On the eve of the 9 April 2019 elections to the Knesset in Israel, more continuity than change is in store. The campaign of the left-center parties fails to garner a minimal majority. The creation of Kahol-Lavan, a fresh "catch-all" party, headed by ex-generals and composed of a mix of leftist and rightwing public figures, does not do the job. Neither the weaknesses of the existing most rightwing government have changed the minds of its supporters – Prime Minister Benjamin Netanyahu is accused of corruption and fraud, a violent clash with Gaza continues, and no solution has been found for the high cost of living and housing.
How do Palestinian-Arab citizens fit into this campaign? Do they make any difference? Is Israeli politics a completely Jewish game?
Arab Participation in Knesset Election
Palestinians constitute 18% of Israel's citizen population and 15% of its eligible voters. Participation rate was 63.5% in 2015 compared to a national rate of 72%. It is expected to drop to around 55% because of the Arab public's anger with the dismantling of the Joint List of Arab parties.
These Arab participation rates are significant for several reasons. First, the potential of 18 Arabs out of 120 Knesset Members in Israel's multi-party and fragmented political system makes a difference. Second, Arabs vote in spite of their realization that their vote is ineffective in gaining power and changing policy. Third, it has to overcome the boycott of the election by Islamists and other radicals and the support of the boycott by a third of the Arab public. And fourth, Arabs' willingness to vote has to contain the intensification of their detachment from the state caused by the government's de-democratization and anti-Arab steps, culminated by the enactment in July 2018 of the nation-state law that makes Israel the exclusive homeland of the Jewish people, Arabic non-official language and promotion of Jewish settlements a state obligation.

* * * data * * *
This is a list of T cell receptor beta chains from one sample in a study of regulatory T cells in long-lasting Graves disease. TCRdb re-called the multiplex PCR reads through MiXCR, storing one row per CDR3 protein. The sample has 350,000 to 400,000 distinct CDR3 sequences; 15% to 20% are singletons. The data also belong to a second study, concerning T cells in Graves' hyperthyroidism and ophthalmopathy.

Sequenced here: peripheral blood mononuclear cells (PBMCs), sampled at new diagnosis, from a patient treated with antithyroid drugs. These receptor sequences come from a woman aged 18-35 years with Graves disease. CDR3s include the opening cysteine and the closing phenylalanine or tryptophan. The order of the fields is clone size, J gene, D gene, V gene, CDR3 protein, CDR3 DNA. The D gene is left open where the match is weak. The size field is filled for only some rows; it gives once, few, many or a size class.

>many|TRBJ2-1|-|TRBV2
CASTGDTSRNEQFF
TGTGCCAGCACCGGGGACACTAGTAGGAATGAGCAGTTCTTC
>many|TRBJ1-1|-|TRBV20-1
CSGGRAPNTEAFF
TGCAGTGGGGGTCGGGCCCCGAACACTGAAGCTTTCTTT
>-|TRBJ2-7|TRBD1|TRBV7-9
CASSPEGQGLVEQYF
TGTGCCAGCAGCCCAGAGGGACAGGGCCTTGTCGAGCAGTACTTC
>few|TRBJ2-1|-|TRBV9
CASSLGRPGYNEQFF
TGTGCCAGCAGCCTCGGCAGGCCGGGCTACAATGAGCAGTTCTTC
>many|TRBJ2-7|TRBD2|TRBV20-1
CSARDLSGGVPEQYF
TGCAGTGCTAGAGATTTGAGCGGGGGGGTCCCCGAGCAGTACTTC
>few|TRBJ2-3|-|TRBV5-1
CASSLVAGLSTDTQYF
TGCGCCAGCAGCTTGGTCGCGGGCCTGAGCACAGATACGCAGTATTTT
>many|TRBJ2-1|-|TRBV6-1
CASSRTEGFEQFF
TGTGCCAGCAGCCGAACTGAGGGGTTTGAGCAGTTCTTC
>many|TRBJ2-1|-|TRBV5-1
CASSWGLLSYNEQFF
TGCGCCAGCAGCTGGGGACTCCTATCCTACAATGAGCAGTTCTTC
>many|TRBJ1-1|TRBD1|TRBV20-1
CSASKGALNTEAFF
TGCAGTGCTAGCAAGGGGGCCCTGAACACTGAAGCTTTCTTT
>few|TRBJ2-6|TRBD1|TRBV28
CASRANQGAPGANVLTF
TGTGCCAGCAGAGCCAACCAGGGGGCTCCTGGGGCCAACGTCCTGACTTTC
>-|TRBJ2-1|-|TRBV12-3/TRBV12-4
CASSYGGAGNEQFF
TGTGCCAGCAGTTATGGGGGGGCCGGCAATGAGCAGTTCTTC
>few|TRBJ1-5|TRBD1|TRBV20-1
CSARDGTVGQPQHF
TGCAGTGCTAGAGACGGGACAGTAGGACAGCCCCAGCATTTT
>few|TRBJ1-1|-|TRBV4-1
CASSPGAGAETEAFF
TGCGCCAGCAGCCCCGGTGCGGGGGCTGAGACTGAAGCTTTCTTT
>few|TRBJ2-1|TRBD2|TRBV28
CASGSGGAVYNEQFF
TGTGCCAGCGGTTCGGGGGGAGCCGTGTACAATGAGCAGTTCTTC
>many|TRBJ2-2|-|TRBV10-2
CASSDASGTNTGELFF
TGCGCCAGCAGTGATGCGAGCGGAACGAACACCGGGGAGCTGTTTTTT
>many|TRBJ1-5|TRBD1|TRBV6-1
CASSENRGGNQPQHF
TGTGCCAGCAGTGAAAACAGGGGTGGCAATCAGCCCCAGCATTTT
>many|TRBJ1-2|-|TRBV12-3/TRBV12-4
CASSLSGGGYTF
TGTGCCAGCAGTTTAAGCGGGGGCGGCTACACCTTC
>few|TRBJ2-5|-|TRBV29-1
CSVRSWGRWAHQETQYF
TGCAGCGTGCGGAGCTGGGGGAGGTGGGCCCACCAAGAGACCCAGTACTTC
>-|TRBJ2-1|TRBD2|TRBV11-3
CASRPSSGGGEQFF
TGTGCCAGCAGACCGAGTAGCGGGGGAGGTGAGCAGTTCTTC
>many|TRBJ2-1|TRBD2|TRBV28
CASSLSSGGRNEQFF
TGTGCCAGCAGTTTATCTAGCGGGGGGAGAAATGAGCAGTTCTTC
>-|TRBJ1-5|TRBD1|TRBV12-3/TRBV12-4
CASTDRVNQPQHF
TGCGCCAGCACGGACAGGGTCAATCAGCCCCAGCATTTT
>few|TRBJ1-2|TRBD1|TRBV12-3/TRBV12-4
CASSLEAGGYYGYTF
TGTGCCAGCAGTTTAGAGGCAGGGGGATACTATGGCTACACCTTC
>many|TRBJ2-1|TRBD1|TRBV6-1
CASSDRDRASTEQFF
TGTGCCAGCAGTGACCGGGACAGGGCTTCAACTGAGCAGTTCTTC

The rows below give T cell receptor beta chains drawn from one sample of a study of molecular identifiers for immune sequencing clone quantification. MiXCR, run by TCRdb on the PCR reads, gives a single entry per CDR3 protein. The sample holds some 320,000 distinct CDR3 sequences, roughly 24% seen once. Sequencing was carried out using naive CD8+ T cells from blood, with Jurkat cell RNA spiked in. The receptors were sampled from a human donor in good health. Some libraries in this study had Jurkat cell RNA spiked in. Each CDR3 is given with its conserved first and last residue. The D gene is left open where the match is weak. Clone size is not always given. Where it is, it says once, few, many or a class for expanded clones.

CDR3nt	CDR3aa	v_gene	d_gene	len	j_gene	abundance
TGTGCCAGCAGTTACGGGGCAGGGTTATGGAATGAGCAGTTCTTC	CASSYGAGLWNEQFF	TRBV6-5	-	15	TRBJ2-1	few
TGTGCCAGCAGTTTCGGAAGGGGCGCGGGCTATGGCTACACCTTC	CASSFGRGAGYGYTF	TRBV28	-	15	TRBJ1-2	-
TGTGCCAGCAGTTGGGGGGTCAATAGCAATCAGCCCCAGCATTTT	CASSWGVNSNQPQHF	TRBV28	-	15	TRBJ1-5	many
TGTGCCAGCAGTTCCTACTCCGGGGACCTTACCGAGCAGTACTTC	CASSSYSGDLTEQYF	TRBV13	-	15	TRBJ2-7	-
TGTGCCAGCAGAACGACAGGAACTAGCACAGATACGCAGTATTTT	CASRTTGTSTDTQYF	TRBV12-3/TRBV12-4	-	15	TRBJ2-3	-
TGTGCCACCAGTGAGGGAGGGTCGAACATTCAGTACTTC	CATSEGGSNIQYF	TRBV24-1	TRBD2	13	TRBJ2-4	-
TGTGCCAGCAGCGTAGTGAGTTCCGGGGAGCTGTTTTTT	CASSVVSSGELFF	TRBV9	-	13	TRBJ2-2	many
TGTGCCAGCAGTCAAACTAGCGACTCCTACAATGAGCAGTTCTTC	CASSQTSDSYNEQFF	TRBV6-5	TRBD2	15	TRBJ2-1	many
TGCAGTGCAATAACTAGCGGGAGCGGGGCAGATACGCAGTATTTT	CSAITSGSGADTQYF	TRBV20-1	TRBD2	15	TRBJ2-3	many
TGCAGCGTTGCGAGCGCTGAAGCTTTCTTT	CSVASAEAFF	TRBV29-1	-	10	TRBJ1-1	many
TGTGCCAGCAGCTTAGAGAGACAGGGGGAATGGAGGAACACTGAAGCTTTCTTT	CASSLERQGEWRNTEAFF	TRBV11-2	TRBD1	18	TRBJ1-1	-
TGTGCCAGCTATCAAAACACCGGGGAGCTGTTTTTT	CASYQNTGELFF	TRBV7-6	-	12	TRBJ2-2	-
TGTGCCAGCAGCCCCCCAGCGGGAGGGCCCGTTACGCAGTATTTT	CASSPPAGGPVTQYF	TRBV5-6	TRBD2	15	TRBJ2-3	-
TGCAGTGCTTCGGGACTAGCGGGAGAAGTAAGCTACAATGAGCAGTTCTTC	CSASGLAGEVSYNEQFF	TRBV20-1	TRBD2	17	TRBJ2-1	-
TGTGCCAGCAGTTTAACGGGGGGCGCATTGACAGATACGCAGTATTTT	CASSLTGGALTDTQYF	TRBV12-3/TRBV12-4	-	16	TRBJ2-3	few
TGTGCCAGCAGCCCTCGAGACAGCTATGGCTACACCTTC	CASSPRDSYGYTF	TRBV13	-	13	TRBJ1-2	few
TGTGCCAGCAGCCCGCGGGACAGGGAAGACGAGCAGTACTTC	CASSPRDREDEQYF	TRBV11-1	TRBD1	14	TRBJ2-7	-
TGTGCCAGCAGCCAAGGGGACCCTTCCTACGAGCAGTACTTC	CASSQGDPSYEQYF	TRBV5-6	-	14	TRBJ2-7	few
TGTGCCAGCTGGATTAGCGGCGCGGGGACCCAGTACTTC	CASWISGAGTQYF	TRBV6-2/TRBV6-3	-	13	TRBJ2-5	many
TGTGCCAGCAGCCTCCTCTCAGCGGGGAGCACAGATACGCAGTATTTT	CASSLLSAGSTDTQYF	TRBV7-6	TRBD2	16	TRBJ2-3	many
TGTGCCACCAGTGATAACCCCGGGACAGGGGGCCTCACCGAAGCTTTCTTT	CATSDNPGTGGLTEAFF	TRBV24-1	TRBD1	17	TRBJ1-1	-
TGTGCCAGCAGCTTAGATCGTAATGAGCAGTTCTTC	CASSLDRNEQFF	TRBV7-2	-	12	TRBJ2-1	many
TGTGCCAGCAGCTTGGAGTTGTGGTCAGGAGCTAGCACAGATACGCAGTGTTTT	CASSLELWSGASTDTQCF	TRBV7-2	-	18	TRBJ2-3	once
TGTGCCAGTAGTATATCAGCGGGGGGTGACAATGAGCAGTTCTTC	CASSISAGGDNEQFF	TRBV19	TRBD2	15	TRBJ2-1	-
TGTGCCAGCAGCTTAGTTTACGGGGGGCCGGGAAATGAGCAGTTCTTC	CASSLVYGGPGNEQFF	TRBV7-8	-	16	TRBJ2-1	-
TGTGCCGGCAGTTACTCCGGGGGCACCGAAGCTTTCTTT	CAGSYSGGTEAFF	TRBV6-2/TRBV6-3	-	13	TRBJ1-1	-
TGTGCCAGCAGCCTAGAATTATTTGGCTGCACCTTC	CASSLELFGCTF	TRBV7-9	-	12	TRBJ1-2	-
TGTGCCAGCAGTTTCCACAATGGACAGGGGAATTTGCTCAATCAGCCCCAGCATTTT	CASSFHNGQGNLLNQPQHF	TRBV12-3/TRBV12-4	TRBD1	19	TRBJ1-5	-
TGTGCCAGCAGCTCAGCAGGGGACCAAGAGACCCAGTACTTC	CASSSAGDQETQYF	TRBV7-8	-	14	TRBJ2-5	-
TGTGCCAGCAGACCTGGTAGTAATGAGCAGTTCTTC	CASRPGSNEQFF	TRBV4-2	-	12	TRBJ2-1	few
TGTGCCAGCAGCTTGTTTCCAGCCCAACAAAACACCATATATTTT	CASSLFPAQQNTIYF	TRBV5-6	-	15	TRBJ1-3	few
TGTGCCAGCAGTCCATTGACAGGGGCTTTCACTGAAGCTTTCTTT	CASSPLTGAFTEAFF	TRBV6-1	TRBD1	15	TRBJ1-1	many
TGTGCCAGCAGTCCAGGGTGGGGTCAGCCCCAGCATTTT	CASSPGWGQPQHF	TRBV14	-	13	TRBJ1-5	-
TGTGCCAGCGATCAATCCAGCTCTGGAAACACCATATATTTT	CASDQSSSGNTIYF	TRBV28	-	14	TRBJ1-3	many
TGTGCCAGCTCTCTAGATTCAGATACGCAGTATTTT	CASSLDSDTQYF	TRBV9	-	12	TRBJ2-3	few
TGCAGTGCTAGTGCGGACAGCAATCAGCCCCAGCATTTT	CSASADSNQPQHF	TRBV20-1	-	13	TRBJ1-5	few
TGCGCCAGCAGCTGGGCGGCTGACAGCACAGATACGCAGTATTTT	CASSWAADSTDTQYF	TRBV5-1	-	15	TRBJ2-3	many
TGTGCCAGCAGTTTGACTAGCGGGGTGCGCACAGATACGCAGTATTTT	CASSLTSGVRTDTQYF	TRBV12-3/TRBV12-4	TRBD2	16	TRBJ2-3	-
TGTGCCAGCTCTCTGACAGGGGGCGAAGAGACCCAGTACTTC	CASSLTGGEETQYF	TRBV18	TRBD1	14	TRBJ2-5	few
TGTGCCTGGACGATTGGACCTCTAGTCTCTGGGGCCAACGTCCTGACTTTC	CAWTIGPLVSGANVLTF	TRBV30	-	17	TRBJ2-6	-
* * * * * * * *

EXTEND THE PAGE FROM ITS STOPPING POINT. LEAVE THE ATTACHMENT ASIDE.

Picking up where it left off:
By voting to the Knesset the Arabs realize their citizenship, belonging to the state, belief in democracy, and desire to elect Arabs to represent them and to voice their protest. Contrary to many commentators who argue that Arab citizenship is hollow, recurrent Arabs' voting to the Knesset shows their appreciation of their citizenship and strong sense of attachment to Israel.
Arab Party Pluralism
There are today four Arab political parties. All of them are independent, state-wide, permanent, nationalistic and ideological. Until the mid-1990s there were no Arab national parties because the state did not tolerate them. These parties are led by ambitious and highly educated public figures, drawn from all strata of the Arab population, not just from the clans and aristocracy.
The Arab parties represent four political streams. The first and closest to the Jewish left is the Arab-Jewish Hadash (headed by Ayman Odah), whose backbone is a Communist faction and a credo is Arab-Jewish cooperation. The second is Ta'al (headed by Ahmad Tibi), standing for modernization and pragmatism. The third is Ra'am (headed by Mansur Abas) that raises the banner of Islam. And fourth is Balad (headed by Matanes Shehadah) that promotes Palestinian nationalism, Pan-Arabism, binationalism, autonomy for the Arab minority, and other nationalist goals.
All these parties embrace Palestinian nationalism and two-state solution. They also share the unofficial rejection of Israel as the homeland of the Jewish people and the decline to unequivocally condemn Palestinian violent resistance (terrorism in Jewish eyes), both are legal grounds for outlawing a party in Israel. These are the reasons for the disqualification of Arab parties (Balad in 2019) from time to time by the Knesset Election Committee. Yet, the Supreme Court has continued to overturn such decisions, holding that the right to vote and be elected is higher than the ambiguous threat to democracy.